John 'Hotpoint' Hayes in action for Tipp.
The soundbites are unpleasant as thirty years of continuous service ends abruptly
It's only a week since our last The View column and in that time the whole picture has changed dramatically.
We've had a massive storm in Tipperary - and I'm not referring to Ophelia this time. Yes, the departure of John 'Hotpoint' Hayes as kitman with the Tipperary senior hurling team has caused quite a stir. The Upperchurch Drombane man - fellow clubman of County Board Chairman Michael Bourke and Tipp senior Manager Michael Ryan, has been involved in five of The Premier County's All-Ireland winning campaigns since he jumped on board with Michael Babs Keating in 1986. In total, he has been involved in eleven All-Ireland senior finals and he also worked with the minors, the u-21's intermediates and camogie teams in the past as well.
By any stretch of the imagination his contribution has been enormous - he was essentially doing all those unseen jobs and doing them very well. But, all good things come to an end - sadly, the ending in this case has resulted in much negative press for Tipperary mainly due to the manner in which it was handled. It is difficult to hear a man who has given as much saying that he would not go back now, even if he was approached on bended knee. His comments in the national press, though difficult to read for the light in which they paint Tipperary, illustrate his hurt at the present time.
What's behind it all? Tipperary are endeavouring to circle the wagons and keep the camp as tight knit, as tight lipped and as close as possible. The backroom team, as well as the panel has been trimmed - Hotpoint is just one of the casualties. If there's more to it, as with all Hotpoint appliances, it will surely come out in the wash.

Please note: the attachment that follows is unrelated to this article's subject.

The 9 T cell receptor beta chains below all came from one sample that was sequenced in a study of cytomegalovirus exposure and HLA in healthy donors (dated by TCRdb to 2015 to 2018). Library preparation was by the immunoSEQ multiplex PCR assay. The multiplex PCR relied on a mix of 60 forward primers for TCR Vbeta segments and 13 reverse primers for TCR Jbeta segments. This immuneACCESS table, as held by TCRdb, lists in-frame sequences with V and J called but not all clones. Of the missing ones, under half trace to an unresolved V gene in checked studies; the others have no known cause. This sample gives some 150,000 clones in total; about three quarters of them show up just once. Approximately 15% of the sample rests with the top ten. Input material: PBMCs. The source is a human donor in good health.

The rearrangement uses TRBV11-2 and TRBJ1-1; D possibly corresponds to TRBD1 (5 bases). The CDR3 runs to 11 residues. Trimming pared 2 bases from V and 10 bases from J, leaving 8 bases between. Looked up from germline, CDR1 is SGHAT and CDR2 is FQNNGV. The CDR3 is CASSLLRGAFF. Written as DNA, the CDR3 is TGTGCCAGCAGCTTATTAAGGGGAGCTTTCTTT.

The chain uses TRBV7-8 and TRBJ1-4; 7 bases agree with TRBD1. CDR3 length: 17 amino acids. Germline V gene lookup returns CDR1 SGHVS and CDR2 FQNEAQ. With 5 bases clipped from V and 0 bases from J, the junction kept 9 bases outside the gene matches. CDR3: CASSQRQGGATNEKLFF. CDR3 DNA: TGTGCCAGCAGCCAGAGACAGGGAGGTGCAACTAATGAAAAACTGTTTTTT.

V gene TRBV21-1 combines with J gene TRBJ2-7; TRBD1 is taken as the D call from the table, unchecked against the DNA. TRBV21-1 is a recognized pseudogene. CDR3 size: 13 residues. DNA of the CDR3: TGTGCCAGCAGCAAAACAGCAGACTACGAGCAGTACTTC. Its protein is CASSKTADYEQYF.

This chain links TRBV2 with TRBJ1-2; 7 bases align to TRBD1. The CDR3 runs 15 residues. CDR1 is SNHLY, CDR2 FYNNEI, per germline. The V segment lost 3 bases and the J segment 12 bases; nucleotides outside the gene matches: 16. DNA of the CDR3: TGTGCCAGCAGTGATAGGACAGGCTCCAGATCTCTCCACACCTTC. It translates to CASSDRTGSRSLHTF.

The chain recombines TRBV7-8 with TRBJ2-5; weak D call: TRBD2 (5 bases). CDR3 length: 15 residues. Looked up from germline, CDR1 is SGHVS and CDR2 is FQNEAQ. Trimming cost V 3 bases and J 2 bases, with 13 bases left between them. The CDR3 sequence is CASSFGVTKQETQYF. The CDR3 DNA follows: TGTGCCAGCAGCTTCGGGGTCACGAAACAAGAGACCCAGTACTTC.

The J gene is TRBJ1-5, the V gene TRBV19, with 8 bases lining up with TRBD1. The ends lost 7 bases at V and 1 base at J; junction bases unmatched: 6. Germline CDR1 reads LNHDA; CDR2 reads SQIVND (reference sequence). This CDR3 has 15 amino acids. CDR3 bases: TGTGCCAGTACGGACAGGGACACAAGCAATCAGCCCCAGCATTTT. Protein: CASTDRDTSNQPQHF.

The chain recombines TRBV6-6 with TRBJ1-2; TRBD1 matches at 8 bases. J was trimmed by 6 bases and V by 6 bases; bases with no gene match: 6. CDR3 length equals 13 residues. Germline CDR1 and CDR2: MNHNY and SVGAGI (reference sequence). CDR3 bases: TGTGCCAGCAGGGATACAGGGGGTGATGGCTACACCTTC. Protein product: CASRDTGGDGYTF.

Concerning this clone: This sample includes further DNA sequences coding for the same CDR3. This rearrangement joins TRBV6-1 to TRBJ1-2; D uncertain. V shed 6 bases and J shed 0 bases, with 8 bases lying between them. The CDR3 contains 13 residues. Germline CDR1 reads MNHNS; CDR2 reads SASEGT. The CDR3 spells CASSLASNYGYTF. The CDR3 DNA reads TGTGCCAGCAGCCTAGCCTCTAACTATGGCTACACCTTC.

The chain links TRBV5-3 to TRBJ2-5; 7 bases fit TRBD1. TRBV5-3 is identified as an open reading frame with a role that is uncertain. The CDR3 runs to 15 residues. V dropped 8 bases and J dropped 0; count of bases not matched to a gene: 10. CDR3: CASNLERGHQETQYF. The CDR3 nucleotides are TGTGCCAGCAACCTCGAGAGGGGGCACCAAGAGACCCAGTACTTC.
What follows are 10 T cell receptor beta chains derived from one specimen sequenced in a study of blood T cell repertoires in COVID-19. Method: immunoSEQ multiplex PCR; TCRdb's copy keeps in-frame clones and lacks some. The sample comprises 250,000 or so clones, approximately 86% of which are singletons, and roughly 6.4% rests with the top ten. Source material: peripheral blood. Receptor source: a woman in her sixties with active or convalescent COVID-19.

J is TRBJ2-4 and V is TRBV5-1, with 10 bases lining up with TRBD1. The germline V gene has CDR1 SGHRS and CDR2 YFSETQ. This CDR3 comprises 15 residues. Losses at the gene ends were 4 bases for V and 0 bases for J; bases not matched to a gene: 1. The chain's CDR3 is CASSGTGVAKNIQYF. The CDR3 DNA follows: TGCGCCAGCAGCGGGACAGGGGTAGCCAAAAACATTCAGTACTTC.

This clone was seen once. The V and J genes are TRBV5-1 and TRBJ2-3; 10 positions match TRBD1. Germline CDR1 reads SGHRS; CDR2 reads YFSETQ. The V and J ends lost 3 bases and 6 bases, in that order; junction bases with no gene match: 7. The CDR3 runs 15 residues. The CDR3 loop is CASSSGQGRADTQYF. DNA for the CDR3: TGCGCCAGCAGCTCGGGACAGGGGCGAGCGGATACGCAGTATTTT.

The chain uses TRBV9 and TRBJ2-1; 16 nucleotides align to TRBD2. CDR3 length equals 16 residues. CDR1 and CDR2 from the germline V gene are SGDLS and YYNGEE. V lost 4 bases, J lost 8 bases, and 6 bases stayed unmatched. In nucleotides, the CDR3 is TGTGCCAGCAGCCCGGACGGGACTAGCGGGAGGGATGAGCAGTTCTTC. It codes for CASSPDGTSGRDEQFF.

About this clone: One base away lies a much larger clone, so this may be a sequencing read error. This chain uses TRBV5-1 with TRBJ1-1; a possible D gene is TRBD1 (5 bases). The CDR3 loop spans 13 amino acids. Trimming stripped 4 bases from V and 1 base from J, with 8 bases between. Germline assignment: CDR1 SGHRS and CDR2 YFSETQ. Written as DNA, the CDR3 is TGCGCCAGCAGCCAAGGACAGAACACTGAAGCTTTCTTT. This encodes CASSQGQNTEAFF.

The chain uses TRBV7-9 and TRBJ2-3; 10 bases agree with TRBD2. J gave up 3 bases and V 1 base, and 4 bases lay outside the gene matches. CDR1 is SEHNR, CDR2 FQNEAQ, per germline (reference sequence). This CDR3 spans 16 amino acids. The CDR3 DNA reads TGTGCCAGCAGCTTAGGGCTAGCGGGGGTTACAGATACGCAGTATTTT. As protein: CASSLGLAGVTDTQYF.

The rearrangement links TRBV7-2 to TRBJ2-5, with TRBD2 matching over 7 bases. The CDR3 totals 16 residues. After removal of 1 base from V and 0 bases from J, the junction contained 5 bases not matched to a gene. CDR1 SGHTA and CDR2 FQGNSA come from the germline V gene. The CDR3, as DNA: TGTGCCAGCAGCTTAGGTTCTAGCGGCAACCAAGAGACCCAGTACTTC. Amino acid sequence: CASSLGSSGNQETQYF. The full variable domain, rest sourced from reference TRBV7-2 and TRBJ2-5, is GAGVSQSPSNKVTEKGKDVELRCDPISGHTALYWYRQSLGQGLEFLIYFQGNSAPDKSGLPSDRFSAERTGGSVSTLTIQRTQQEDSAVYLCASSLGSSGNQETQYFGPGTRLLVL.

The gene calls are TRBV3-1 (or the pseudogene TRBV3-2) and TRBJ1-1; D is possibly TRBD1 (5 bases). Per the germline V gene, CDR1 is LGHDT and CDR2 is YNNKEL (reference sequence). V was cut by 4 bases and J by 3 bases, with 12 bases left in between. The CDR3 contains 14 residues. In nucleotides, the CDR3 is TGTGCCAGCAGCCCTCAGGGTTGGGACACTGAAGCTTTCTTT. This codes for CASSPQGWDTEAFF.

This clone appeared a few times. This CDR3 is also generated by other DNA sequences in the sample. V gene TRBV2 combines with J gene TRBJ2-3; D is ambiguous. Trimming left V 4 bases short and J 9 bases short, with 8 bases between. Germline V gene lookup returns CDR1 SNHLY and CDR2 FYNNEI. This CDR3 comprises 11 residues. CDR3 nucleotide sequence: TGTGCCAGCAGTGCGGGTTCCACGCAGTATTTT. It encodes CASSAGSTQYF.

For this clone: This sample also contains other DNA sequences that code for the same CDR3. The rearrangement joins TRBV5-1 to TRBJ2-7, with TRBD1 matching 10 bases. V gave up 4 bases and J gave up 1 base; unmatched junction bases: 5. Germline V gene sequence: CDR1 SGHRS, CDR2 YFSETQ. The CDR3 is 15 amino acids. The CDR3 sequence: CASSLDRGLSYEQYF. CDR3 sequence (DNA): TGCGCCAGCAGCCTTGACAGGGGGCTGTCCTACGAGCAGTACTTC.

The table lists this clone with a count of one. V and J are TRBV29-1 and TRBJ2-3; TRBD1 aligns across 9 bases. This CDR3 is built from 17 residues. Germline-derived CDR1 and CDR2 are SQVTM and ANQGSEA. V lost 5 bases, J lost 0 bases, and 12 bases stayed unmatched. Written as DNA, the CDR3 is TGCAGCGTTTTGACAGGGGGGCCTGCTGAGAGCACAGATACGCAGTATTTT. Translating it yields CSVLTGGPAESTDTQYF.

Tipp will want a much more quiet approach to the coming season. Last season saw a lot of commentary on social media as story after story emerged - the vast majority of them untrue, exaggerated and embellished greatly. No Manager wishes to have this going on and it's a point Michael Ryan will be hammering home to all players and backroom team members from the get-go. Keep the head down and the work moving - keep the fingers off the keyboards and the mobiles, and the mouths shut.
The fields of Tipperary have been rightly washed and battered over the last few days. Many clubs across the Premier County are counting the cost of Hurricane Ophelia with nets, goalposts, structural damage and signage having been ripped through on Monday. It will take time for all the damage to be assessed and for all the necessary repairs to be made and it will cost clubs money - exactly what they don't need as the season comes towards its conclusion.
Pitch conditions have also changed dramatically in a week and winter fare will be the order of the championship from here on in. Sarsfields can expect heavy conditions in Walsh Park on Sunday week next when they tackle the Waterford champions - Ballygunner are raging hot favourites to match the Blues by doing four-in-a-row. And, Clonmel Commercials will find the same going when they rumble with Dr Crokes of Kerry on the same day.
The heavy pitches will require different characteristics from different players. It will require digging in, grinding out possession and taking every possible chance which emerges. It will require winning dirty ball, throwing in the bones and being willing to fight to the very death to win turnovers. In heavy conditions, pitches become smaller and it's easier to land hits - that means that players must be prepared to take the punishment, take on opponents and show far greater aggression than would perhaps be necessary in top-of-the-ground conditions when pace and speed can take the sliothar away from contact - to some extent anyway.
The only consolation, as players contemplate the changing conditions, is that underfoot will be the same for all teams. The game might be played in the trenches now, but at least they'll all be in the trenches together.
The games will be different, but intriguing nonetheless.